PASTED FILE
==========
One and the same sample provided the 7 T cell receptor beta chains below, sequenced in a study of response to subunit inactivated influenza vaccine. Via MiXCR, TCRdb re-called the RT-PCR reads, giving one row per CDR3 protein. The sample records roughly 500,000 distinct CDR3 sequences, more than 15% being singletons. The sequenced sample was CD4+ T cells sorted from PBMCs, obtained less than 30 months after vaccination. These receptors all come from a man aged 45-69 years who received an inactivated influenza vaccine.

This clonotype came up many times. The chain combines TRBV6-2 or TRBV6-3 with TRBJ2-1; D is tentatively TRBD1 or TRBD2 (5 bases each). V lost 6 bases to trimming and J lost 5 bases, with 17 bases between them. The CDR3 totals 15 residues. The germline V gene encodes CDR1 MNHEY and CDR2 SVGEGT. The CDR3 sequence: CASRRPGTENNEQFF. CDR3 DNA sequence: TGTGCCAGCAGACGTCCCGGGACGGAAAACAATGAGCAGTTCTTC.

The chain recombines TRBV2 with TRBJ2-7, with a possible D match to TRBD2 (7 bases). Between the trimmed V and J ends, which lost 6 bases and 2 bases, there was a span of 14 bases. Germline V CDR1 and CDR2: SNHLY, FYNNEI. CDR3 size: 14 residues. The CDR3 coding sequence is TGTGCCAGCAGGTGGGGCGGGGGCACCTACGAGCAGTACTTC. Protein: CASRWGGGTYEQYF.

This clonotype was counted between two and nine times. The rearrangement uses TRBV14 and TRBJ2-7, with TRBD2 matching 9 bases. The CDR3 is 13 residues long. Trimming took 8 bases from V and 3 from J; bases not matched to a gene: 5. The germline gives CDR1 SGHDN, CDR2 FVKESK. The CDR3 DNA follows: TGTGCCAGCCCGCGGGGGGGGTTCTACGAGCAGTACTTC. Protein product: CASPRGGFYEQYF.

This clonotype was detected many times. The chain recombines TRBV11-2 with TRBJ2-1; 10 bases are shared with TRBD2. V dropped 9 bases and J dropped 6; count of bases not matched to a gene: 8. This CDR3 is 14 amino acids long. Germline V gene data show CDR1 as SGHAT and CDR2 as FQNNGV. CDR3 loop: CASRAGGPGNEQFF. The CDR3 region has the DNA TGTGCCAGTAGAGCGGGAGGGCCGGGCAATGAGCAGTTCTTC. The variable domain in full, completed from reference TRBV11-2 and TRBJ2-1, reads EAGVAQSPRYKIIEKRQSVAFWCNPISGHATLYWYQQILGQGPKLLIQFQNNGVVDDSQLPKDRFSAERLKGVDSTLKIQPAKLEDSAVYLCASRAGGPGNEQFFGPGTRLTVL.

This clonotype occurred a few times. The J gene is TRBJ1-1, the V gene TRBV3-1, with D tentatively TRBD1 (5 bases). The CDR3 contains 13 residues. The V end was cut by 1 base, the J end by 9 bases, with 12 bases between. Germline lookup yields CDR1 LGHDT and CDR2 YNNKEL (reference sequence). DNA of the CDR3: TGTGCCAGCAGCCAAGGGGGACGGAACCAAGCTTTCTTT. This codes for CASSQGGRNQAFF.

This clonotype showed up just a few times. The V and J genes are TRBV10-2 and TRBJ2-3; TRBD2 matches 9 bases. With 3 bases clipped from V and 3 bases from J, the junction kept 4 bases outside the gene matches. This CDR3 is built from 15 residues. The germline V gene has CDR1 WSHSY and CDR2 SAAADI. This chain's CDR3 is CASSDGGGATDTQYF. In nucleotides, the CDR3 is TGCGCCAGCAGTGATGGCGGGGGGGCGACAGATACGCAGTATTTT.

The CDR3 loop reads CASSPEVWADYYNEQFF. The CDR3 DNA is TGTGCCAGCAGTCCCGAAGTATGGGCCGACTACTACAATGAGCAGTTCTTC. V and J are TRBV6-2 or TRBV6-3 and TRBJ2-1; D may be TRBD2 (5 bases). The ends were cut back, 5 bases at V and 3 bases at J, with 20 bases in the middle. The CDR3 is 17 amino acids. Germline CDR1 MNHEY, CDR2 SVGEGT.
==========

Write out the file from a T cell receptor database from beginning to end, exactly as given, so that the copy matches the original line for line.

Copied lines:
One and the same sample provided the 7 T cell receptor beta chains below, sequenced in a study of response to subunit inactivated influenza vaccine. Via MiXCR, TCRdb re-called the RT-PCR reads, giving one row per CDR3 protein. The sample records roughly 500,000 distinct CDR3 sequences, more than 15% being singletons. The sequenced sample was CD4+ T cells sorted from PBMCs, obtained less than 30 months after vaccination. These receptors all come from a man aged 45-69 years who received an inactivated influenza vaccine.

This clonotype came up many times. The chain combines TRBV6-2 or TRBV6-3 with TRBJ2-1; D is tentatively TRBD1 or TRBD2 (5 bases each). V lost 6 bases to trimming and J lost 5 bases, with 17 bases between them. The CDR3 totals 15 residues. The germline V gene encodes CDR1 MNHEY and CDR2 SVGEGT. The CDR3 sequence: CASRRPGTENNEQFF. CDR3 DNA sequence: TGTGCCAGCAGACGTCCCGGGACGGAAAACAATGAGCAGTTCTTC.

The chain recombines TRBV2 with TRBJ2-7, with a possible D match to TRBD2 (7 bases). Between the trimmed V and J ends, which lost 6 bases and 2 bases, there was a span of 14 bases. Germline V CDR1 and CDR2: SNHLY, FYNNEI. CDR3 size: 14 residues. The CDR3 coding sequence is TGTGCCAGCAGGTGGGGCGGGGGCACCTACGAGCAGTACTTC. Protein: CASRWGGGTYEQYF.

This clonotype was counted between two and nine times. The rearrangement uses TRBV14 and TRBJ2-7, with TRBD2 matching 9 bases. The CDR3 is 13 residues long. Trimming took 8 bases from V and 3 from J; bases not matched to a gene: 5. The germline gives CDR1 SGHDN, CDR2 FVKESK. The CDR3 DNA follows: TGTGCCAGCCCGCGGGGGGGGTTCTACGAGCAGTACTTC. Protein product: CASPRGGFYEQYF.

This clonotype was detected many times. The chain recombines TRBV11-2 with TRBJ2-1; 10 bases are shared with TRBD2. V dropped 9 bases and J dropped 6; count of bases not matched to a gene: 8. This CDR3 is 14 amino acids long. Germline V gene data show CDR1 as SGHAT and CDR2 as FQNNGV. CDR3 loop: CASRAGGPGNEQFF. The CDR3 region has the DNA TGTGCCAGTAGAGCGGGAGGGCCGGGCAATGAGCAGTTCTTC. The variable domain in full, completed from reference TRBV11-2 and TRBJ2-1, reads EAGVAQSPRYKIIEKRQSVAFWCNPISGHATLYWYQQILGQGPKLLIQFQNNGVVDDSQLPKDRFSAERLKGVDSTLKIQPAKLEDSAVYLCASRAGGPGNEQFFGPGTRLTVL.

This clonotype occurred a few times. The J gene is TRBJ1-1, the V gene TRBV3-1, with D tentatively TRBD1 (5 bases). The CDR3 contains 13 residues. The V end was cut by 1 base, the J end by 9 bases, with 12 bases between. Germline lookup yields CDR1 LGHDT and CDR2 YNNKEL (reference sequence). DNA of the CDR3: TGTGCCAGCAGCCAAGGGGGACGGAACCAAGCTTTCTTT. This codes for CASSQGGRNQAFF.

This clonotype showed up just a few times. The V and J genes are TRBV10-2 and TRBJ2-3; TRBD2 matches 9 bases. With 3 bases clipped from V and 3 bases from J, the junction kept 4 bases outside the gene matches. This CDR3 is built from 15 residues. The germline V gene has CDR1 WSHSY and CDR2 SAAADI. This chain's CDR3 is CASSDGGGATDTQYF. In nucleotides, the CDR3 is TGCGCCAGCAGTGATGGCGGGGGGGCGACAGATACGCAGTATTTT.

The CDR3 loop reads CASSPEVWADYYNEQFF. The CDR3 DNA is TGTGCCAGCAGTCCCGAAGTATGGGCCGACTACTACAATGAGCAGTTCTTC. V and J are TRBV6-2 or TRBV6-3 and TRBJ2-1; D may be TRBD2 (5 bases). The ends were cut back, 5 bases at V and 3 bases at J, with 20 bases in the middle. The CDR3 is 17 amino acids. Germline CDR1 MNHEY, CDR2 SVGEGT.